The first four batsmen in England's order in the final -- captain Alastair Cook, Ian Bell, Jonathan Trott and Joe Root -- were not selected for England's Twenty20 squad for two matches against New Zealand beginning this week. The style of their batting is not especially suited to playing such a short game. Conversely, a shorter match played right into the hands of India's aggressive batsmen and tipped the scales heavily in its favor. Combine that with the fact that India's players entered the Champions Trophy after playing two months of Twenty20 cricket in the Indian Premier League domestic season, and it would've taken a special effort for England to win a reduced match in the final, regardless of the fact that it was playing on home soil. Taking a 50-over tournament and transforming the championship match into a 20-over game fundamentally altered the format.

If this situation is compared to tennis, never in a million years would a Grand Slam organizer reduce a best-of-five men's final to a one-set winner-take-all match because of meteorological interference. If a match needs to be postponed because of weather or other unforeseen circumstances, it is eventually played in the format it was intended to, come hell or high water.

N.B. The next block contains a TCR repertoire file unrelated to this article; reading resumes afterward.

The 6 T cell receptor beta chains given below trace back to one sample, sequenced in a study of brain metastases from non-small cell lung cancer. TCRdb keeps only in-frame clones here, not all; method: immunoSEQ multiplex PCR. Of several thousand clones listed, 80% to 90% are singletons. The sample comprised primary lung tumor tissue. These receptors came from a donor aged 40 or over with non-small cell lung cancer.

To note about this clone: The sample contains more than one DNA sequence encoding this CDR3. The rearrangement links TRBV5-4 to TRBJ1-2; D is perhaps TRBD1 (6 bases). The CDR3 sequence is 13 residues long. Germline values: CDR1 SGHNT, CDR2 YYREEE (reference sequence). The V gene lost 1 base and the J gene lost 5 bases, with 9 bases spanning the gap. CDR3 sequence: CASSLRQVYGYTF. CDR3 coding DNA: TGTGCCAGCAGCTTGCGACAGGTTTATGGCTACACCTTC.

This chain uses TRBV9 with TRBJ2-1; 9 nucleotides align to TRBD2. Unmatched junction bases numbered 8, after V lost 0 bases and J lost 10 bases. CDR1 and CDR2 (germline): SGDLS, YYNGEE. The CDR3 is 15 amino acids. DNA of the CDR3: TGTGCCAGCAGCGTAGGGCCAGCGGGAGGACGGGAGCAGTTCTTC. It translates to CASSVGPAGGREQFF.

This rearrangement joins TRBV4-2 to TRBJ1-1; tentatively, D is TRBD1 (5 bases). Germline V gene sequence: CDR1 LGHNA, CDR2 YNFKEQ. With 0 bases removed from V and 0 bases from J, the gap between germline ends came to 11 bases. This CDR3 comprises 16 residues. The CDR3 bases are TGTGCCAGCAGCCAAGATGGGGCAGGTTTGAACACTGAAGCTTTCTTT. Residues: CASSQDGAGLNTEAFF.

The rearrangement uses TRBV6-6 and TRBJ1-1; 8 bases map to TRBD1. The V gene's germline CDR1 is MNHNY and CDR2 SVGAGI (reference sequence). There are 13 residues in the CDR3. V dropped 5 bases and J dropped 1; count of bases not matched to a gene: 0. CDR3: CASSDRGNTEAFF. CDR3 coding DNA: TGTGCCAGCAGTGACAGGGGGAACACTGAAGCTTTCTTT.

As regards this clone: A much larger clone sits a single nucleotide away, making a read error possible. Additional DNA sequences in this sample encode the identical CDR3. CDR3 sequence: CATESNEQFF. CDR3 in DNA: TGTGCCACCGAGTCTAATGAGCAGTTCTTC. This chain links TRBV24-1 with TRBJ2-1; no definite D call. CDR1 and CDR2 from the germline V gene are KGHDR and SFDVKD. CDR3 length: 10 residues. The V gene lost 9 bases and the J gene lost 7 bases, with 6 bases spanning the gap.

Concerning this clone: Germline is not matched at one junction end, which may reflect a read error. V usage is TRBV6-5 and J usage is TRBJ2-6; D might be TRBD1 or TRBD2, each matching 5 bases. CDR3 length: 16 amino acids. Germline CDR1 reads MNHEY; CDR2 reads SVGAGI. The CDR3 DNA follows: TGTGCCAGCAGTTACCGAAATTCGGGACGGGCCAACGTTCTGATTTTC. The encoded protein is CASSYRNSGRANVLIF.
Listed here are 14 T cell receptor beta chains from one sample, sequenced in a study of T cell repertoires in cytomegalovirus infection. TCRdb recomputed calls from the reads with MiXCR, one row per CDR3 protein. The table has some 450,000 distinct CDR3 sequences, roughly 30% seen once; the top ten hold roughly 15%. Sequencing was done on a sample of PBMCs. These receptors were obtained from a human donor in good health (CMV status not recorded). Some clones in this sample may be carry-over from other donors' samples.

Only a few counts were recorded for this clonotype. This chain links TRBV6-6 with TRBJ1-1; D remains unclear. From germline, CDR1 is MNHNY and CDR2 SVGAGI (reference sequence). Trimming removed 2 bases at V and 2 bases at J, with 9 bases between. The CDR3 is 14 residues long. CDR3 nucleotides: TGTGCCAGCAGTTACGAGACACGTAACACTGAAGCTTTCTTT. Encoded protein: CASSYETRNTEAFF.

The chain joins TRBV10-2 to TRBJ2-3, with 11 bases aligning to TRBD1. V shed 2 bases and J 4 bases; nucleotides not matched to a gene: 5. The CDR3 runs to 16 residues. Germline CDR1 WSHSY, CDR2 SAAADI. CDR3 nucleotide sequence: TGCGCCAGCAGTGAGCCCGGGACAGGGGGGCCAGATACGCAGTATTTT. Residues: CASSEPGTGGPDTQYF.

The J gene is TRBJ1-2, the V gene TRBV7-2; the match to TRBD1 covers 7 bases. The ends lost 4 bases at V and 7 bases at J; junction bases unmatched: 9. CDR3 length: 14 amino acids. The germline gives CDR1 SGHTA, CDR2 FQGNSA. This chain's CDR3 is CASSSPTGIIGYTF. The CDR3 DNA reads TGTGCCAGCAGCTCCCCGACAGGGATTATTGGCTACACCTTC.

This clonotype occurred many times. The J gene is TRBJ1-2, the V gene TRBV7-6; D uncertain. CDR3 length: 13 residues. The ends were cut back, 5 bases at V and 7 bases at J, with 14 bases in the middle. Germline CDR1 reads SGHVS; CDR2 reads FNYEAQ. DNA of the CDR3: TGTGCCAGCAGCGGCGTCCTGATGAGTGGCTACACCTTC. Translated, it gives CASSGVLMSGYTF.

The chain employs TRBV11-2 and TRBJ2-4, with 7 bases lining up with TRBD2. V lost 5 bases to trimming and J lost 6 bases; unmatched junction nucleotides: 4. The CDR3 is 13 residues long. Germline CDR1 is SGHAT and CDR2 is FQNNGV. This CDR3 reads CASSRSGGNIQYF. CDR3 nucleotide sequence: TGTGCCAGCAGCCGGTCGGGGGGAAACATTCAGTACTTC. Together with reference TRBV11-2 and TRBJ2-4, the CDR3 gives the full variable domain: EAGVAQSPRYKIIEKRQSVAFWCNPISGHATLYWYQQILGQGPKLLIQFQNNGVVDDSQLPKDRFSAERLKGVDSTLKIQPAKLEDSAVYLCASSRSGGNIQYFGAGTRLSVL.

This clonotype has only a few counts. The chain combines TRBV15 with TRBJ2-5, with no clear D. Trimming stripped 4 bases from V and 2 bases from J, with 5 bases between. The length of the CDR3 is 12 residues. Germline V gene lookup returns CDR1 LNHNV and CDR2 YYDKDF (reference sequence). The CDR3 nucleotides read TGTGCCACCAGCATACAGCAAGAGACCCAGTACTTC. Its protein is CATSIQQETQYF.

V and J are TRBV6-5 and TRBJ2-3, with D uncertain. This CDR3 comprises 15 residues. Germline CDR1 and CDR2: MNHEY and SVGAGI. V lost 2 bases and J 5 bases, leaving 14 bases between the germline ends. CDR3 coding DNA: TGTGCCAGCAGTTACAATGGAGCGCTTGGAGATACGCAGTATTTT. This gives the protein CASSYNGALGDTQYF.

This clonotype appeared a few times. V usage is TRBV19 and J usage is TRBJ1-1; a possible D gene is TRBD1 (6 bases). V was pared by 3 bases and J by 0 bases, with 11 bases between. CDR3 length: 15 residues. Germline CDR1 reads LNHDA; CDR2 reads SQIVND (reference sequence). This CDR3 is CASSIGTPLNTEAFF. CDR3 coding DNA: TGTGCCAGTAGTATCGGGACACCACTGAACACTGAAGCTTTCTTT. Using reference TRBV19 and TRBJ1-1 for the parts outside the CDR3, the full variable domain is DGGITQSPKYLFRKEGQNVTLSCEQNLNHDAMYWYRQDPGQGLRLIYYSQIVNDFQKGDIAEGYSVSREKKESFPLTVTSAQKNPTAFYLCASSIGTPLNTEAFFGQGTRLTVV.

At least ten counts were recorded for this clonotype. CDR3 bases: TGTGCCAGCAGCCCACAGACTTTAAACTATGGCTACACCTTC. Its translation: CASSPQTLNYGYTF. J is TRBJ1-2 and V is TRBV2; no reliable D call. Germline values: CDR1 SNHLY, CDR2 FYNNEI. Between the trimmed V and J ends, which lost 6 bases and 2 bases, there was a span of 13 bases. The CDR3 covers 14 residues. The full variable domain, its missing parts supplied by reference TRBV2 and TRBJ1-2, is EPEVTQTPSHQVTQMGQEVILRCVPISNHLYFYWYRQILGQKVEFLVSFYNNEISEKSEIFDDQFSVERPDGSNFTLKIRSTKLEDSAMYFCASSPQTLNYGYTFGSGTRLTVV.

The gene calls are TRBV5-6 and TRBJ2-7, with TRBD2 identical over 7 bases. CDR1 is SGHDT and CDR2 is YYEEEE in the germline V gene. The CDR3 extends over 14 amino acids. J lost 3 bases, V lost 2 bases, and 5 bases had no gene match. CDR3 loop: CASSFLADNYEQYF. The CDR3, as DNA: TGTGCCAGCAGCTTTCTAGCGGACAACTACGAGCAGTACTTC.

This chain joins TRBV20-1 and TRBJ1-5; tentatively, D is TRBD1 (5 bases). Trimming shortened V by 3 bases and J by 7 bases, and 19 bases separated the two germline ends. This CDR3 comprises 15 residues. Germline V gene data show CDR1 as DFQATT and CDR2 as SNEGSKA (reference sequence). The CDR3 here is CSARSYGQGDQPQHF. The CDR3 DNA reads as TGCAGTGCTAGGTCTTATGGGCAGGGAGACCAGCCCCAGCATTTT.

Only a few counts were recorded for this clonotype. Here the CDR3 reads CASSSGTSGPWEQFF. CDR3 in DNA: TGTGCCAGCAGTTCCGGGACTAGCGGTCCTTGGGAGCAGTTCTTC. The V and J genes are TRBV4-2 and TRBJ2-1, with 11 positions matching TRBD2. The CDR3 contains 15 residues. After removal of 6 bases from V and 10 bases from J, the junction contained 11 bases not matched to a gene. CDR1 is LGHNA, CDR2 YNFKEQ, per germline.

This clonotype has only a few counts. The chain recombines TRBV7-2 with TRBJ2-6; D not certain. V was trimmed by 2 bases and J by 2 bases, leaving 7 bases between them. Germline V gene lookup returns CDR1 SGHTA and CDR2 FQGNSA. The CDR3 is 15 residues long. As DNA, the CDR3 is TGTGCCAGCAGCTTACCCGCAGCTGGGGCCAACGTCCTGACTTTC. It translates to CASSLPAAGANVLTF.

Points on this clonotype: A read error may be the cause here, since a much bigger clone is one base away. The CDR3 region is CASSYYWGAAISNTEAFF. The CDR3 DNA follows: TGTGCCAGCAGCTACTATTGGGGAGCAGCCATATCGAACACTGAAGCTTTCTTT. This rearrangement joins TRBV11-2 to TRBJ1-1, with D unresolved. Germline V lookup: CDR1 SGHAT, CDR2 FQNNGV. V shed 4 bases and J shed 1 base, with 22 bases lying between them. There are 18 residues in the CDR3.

There is the example of a third-round match in the 2008 Australian Open between Lleyton Hewitt and Marcos Baghdatis. The match was scheduled in the evening for Rod Laver Arena, but a five-setter between Roger Federer and Janko Tipsarevic earlier in the day delayed the rest of the schedule. It meant that Hewitt and Baghdatis didn't start their match until shortly before midnight. Tournament organizers had in place what was termed a "discretionary rule" not to start matches after 11 p.m., but they waved it so that the locals who'd waited for so long could still see Hewitt. Finding video of the match on YouTube shows that Rod Laver Arena was just as packed and raucous past 4 a.m., when the match had gone into a fifth set, where Hewitt eventually prevailed.

That was a third-round match, though. When it comes to a final, ask Andy Murray or any British tennis fan if they minded having to stay an extra day into Monday for last year's U.S. Open men's final to be played after severe weather altered the schedule. Britain had been waiting 76 years for a men's Grand Slam champion, since Fred Perry did it at Wimbledon and the U.S. Open in 1936. So having to wait another 24 hours into Monday was worth it for Murray to win a five-set thriller over Novak Djokovic.

If fans had been forced to wait until midnight or asked to come back on Monday in Birmingham for a legitimate 50-over result, there might have been a few long faces initially. However, judging by the delight with which Indian fans celebrated the final result, most would probably say they would do it all again. There's little doubt that Edgbaston would have been just as packed on Monday as it was on Sunday if the match was shifted to another day. In the end, a match was completed on Sunday, though not as a 50-over affair the tournament was billed for.